Intermediality and intermedial Narratives in The German-Speaking World

Keynote Address by Henry Sussman (Yale)

Call for Papers (Deadline: 01-30-2014)

German Graduate Student Conference

April 18th, 2014

In the last decades “intermediality” has become a commonly used term in the humanities, generating various theoretical discussions and publications. Intermediality can be described as a process in which different media are fused or related to one another. It is a way of understanding the relations between two or more media and, in some cases, the transgression of their boundaries. As a result of the increased use and the accelerated multiplication of media, a great number of academic fields have drawn attention to the term, highlighting the “in-between” (“inter-“) between two or more media. The theory of intermediality comprises the study of literary adaptations, media borders, and the interrelationships between various art forms and media.

The planned conference seeks to discern the ways in which intermediality is applicable and fruitful in looking at newer works of art from the German-speaking world. Which German literary sources have been adapted to another medium such as graphic novels, movies, or even computer games (e.g. the work of Franz Kafka, which has been adapted to multiple media such as comic books, anime, movies etc.)? What are the main differences between those media and what influence do they have on the content of the main (literary) source? Is intermediality less useful, perhaps, than the more restricted term of “transmedia storytelling,” which seeks to categorize complex forms of storytelling by using diverse media to cover aspects of the same narrative? What forms of transmedia storytelling are currently present in Germany (such as the TV series Tatort, for instance)?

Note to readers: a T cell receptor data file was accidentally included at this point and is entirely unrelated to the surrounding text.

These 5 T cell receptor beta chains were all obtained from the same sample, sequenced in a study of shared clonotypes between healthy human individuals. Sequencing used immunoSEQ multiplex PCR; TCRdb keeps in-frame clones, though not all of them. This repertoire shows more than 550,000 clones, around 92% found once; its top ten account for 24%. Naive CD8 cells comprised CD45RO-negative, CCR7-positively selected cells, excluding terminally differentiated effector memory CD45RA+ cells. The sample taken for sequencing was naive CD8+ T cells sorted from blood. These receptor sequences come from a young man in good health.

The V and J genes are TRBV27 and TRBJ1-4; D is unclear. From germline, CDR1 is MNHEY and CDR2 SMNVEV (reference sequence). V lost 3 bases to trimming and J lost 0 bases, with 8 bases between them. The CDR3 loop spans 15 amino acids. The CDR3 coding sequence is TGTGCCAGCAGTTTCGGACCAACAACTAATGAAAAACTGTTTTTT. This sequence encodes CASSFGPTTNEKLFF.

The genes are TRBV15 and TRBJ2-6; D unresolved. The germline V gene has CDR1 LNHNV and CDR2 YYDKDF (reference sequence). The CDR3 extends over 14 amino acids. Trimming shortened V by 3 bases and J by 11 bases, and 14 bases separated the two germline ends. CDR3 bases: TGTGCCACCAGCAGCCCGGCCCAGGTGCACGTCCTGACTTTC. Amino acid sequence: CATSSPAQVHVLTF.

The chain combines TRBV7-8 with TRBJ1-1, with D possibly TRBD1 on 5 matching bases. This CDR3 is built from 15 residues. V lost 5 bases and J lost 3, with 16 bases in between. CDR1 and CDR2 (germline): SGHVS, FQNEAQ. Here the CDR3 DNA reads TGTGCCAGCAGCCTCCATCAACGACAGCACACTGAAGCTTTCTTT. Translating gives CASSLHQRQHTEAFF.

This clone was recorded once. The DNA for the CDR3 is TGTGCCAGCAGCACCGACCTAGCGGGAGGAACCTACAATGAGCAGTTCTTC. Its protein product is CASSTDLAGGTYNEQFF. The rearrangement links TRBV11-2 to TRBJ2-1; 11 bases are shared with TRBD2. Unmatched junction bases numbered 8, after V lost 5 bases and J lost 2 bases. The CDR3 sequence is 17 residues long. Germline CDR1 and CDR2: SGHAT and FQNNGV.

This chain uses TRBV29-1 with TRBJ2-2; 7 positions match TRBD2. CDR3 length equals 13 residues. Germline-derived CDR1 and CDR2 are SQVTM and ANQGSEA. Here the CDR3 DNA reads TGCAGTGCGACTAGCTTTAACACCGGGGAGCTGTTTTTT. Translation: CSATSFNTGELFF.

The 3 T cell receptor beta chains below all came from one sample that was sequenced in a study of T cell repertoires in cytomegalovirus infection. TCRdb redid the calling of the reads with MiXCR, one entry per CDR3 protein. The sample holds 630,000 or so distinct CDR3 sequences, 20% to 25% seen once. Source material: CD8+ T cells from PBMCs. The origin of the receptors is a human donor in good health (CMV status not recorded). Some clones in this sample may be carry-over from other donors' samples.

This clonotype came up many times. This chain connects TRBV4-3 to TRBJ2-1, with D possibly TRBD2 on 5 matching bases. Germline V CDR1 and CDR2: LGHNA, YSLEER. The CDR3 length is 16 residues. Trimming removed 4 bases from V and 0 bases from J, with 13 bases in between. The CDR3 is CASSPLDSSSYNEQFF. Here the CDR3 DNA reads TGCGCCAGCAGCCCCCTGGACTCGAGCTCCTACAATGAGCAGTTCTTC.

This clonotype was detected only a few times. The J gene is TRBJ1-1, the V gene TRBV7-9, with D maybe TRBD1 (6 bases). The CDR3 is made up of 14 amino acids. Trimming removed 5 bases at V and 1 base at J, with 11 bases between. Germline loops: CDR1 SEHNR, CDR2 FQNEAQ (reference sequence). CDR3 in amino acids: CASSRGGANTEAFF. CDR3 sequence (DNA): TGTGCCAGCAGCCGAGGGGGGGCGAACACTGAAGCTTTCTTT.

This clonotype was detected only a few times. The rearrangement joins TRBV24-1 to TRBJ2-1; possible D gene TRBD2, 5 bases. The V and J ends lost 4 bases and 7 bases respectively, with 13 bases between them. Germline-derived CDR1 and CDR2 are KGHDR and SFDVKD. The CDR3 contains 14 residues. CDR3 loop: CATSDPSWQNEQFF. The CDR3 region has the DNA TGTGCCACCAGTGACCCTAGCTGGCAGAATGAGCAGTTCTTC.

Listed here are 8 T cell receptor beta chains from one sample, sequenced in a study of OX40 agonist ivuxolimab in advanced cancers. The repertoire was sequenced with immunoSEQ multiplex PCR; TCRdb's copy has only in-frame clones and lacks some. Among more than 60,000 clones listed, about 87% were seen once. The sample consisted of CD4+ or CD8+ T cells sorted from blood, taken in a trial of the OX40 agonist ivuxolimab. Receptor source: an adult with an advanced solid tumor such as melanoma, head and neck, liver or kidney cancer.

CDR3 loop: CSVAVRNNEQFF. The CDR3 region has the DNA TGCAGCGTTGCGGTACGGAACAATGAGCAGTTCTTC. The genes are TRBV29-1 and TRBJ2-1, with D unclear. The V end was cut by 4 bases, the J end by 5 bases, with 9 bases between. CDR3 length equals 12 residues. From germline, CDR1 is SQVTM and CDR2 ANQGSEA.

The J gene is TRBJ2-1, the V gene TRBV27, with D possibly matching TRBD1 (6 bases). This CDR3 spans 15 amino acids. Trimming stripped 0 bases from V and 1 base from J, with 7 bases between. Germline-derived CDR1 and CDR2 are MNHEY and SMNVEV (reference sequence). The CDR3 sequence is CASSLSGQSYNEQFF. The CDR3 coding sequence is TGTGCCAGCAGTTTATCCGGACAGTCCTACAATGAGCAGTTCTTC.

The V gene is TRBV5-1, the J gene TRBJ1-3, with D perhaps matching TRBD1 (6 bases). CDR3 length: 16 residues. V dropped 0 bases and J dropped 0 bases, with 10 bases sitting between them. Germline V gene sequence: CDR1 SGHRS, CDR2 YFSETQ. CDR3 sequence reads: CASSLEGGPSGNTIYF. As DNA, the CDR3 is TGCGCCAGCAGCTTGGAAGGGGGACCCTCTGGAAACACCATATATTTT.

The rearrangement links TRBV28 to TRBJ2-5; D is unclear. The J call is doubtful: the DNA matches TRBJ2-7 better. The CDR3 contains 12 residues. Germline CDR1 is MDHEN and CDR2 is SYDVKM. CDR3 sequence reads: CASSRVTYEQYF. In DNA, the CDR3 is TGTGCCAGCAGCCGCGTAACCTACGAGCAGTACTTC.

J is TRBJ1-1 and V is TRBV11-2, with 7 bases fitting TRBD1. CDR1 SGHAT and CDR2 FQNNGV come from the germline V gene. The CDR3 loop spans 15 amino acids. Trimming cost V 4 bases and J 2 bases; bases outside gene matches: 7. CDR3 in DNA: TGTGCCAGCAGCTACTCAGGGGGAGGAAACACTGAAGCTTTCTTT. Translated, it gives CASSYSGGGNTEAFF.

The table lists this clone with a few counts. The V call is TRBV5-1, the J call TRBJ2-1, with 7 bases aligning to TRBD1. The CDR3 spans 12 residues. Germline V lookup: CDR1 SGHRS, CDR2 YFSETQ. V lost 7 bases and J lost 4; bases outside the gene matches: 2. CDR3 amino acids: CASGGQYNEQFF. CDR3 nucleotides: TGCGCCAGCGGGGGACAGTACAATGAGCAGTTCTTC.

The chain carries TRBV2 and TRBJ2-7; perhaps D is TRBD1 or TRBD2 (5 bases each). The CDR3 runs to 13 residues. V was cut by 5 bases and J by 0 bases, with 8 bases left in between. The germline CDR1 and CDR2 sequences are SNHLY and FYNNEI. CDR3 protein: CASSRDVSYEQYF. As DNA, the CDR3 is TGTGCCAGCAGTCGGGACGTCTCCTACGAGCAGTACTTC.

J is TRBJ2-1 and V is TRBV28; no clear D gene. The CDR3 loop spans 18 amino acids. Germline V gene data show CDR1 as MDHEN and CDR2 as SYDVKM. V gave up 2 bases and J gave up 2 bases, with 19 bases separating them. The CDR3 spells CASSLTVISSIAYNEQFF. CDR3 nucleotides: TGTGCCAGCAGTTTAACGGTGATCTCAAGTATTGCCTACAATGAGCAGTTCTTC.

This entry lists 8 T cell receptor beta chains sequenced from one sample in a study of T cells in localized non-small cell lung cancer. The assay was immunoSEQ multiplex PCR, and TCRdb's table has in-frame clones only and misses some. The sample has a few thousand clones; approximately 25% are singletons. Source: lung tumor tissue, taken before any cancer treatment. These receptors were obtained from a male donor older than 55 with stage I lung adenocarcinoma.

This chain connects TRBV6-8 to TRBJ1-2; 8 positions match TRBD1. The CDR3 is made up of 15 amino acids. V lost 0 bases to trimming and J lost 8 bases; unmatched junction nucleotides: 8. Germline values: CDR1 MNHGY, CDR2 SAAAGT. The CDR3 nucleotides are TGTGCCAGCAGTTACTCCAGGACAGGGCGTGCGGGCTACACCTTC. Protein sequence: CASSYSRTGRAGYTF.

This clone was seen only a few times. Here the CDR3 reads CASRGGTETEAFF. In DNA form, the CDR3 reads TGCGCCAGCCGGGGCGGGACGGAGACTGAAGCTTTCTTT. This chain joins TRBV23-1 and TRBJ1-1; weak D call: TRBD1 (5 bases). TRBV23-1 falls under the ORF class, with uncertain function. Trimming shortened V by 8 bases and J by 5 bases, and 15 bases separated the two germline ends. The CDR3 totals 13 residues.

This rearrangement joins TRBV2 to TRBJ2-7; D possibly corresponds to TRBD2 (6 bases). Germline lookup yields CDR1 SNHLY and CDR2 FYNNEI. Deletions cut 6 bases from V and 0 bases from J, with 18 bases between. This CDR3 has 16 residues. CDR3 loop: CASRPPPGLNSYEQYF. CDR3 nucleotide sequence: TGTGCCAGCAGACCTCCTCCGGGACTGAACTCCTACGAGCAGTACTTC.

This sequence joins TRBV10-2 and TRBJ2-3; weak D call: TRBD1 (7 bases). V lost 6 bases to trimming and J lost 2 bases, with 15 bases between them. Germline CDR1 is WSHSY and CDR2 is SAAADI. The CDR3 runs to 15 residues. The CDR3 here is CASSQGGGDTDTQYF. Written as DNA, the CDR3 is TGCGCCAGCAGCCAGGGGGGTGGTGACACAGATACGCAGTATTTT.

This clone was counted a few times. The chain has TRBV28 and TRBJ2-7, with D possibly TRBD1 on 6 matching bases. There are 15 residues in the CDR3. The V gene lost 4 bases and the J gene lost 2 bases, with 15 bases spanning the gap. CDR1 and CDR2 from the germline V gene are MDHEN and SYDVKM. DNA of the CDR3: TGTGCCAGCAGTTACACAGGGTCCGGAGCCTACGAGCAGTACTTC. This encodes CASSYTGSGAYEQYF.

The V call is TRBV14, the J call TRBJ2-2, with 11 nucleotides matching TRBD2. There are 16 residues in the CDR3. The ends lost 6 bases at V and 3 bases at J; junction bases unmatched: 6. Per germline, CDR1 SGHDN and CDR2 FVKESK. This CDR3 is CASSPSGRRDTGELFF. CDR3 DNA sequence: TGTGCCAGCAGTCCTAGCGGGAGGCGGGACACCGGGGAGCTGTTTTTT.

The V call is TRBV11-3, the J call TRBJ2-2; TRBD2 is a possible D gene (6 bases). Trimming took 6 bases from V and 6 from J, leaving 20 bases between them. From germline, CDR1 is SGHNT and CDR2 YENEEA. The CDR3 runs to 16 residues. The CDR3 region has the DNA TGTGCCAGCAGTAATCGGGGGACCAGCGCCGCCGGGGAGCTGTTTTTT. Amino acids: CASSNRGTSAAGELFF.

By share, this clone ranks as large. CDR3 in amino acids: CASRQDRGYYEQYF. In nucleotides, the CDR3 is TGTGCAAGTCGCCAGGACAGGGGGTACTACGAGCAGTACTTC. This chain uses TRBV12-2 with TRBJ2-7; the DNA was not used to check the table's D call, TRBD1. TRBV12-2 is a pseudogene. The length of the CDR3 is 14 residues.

Topics could include, but are not limited to:

the heuristic value of the term “intermediality”
various forms of movement between media
intermedial relations between new and old media
intermedial differences in regard to the recipient
the increasing hybridity of media
interdependences and influences on communication
adaptations and remakes i.e. the transfer of a source from one semiotic system into another
historical and cultural differences in remakes (e.g. Nosferatu by F.W. Murnau and Werner Herzog respectively)
the “literary” adaptation of film narratives (e.g. Peter Handke’s use of John Ford)
the use of fine art as a “predecessor” text for film narratives (e.g. Wim Wender’s and Gustav Deutsch’s interest in Edward Hopper)
Please send your 250-300 word abstracts, a short bio blurb, and contact information including your institutional affiliation to Sascha Hosters and Damianos Grammatikopoulos at [log in to unmask] by January 30th, 2014. Include your abstract as an attachment and in the body of the e-mail. Please do not hesitate to contact us with any questions at the e-mail address mentioned above.

The German Studies Call for Papers List
Editor: Stefani Engelstein
Assistant Editor:  Olaf Schmidt
Sponsored by the University of Missouri
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